Jack Ma, who has been CEO of Chinese ecommerce giant Alibaba for the past 14 years (since it was founded in 1999), will step down on May 10 2013 but remain as company chairman — focusing on Alibaba’s strategic vision, talent development to grow the internal leadership team, and corporate social responsibility efforts. Alibaba’s new CEO will be announced when Ma steps down. The news was reported earlier by the New York Times.
Speaking to the newspaper in an email interview Ma said: “I’m 48. I’m no longer young enough to run such a fast-growing business. When I was 35, I was so energetic and fresh-thinking. I had nothing to worry about.”
Earlier this month Ma announced a major restructuring at Alibaba, to divide the company into 25 smaller business units, each led by a general manager, with the ostensible aim of increasing its flexibility so it could better respond to changes in the local ecommerce landscape. Ma did not mention that his own position was also set to change but a company spokesman told us at the time that the new business structure would also allow “young leadership to further grow and develop”.
Beyond age and lower energy levels, that focus on raising up the next generation apparently lies behind Ma’s decision to step back later this year. According to a source familiar with the matter, Alibaba employees born in the 70s and 80s are now in line to get their chance taking the reins within the company’s executive leadership team. Further leadership and management changes are also slated to be announced in future as part of this internal renewal process.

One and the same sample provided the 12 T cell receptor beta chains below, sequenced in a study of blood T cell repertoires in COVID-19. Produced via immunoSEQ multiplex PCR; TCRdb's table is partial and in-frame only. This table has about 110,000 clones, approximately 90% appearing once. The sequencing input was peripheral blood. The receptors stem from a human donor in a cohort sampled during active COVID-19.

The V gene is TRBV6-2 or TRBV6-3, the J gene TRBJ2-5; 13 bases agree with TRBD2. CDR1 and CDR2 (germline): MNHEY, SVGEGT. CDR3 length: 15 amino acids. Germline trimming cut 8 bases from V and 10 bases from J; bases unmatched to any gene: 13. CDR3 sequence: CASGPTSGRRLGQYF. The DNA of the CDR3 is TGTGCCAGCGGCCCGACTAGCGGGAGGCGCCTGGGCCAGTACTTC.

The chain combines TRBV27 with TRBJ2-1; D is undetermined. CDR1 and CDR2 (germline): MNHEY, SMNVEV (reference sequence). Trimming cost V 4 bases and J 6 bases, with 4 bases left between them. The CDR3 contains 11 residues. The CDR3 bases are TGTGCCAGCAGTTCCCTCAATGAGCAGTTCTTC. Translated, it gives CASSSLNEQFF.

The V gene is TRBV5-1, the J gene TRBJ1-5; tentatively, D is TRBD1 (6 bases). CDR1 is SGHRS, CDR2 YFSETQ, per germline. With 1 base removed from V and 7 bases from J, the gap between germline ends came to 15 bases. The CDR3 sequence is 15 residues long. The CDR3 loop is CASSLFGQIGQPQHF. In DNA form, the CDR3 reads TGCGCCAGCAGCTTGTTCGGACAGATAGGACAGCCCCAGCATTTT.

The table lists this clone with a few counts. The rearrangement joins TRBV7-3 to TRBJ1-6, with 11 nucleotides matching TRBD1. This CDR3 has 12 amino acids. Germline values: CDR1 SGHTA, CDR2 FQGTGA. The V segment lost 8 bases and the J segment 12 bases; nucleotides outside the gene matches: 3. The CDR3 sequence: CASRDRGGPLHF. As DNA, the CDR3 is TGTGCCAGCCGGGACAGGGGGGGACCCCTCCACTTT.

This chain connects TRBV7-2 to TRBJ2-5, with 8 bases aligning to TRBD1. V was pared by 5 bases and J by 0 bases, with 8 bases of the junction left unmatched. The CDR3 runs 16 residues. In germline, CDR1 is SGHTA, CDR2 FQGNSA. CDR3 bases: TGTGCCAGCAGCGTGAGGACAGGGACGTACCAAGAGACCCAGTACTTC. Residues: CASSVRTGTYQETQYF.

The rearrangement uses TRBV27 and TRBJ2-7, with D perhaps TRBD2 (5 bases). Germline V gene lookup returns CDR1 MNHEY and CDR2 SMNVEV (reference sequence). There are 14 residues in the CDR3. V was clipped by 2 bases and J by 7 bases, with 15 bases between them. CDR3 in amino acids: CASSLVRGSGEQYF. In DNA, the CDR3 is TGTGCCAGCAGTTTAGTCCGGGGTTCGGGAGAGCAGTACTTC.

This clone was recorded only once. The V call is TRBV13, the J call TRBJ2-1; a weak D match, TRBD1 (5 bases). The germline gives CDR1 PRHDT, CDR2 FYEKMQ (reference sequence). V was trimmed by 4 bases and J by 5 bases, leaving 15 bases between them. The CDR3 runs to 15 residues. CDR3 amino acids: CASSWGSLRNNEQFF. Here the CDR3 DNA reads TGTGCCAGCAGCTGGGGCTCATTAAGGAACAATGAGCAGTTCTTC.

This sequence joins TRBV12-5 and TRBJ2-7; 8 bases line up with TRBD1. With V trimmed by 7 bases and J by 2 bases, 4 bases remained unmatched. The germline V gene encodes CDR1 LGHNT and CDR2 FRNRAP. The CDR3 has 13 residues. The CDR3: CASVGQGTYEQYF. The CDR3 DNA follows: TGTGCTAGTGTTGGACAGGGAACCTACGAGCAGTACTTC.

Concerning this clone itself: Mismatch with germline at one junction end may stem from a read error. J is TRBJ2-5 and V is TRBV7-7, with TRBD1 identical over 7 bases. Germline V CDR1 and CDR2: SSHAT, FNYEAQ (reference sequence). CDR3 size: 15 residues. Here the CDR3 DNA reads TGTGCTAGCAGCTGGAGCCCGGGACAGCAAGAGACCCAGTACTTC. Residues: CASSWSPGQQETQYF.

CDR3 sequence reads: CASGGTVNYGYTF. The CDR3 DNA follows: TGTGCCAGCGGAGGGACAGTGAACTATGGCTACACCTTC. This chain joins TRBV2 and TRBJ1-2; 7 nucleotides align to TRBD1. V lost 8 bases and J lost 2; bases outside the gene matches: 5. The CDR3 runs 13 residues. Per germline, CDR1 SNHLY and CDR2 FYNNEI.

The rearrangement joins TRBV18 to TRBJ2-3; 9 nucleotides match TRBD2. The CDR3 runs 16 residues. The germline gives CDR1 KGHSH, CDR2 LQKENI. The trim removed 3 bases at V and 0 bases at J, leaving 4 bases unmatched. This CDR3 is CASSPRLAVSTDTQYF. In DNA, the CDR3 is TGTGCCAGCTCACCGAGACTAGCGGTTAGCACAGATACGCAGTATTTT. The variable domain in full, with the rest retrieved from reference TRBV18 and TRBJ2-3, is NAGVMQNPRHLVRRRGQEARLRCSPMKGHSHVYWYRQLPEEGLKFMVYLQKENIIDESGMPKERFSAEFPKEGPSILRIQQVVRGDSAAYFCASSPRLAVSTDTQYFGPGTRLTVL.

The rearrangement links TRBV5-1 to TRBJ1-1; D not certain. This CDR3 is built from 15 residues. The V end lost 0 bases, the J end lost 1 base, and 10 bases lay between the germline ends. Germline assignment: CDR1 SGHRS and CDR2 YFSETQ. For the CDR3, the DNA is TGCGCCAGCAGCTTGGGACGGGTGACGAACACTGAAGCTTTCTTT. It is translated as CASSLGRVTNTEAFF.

Ma announced his intention to step back in an internal company letter, shown to TechCrunch by a source close to the matter, in which he writes: ”As a founder CEO, stepping down as CEO is a difficult decision, for this could be confounding especially for someone of my age who should be at the height of his career. It’s not because I wanted to take things easy… it’s because I see that Alibaba’s young people have better, more brilliant, dreams than mine, and they are more capable of building a future that belongs to them.”
“At 48, I am no longer ‘young’ for the Internet business. The next generation of Alibaba people are better equipped to manage an Internet ecosystem like ours,” Ma adds. “Today is just the first of countless leadership rotations and changes that will take place in the future. Today, Alibaba already has the capability, strength and responsibility to implement a good succession system.”
In the letter Ma also reveals that he has been considering stepping back to allow a succession to take place for “more than a year”, and that part of his reason for announcing his decision to step back several months before the due date is to encourage a successor to come forward.”I want to encourage our young leaders to step forward to ensure a smooth transition,” he writes. “Don’t worry, we are confident that we will be able to announce a new CEO on May 10th.”
A spokesperson for Alibaba said: “Jack’s letter speaks for itself.”
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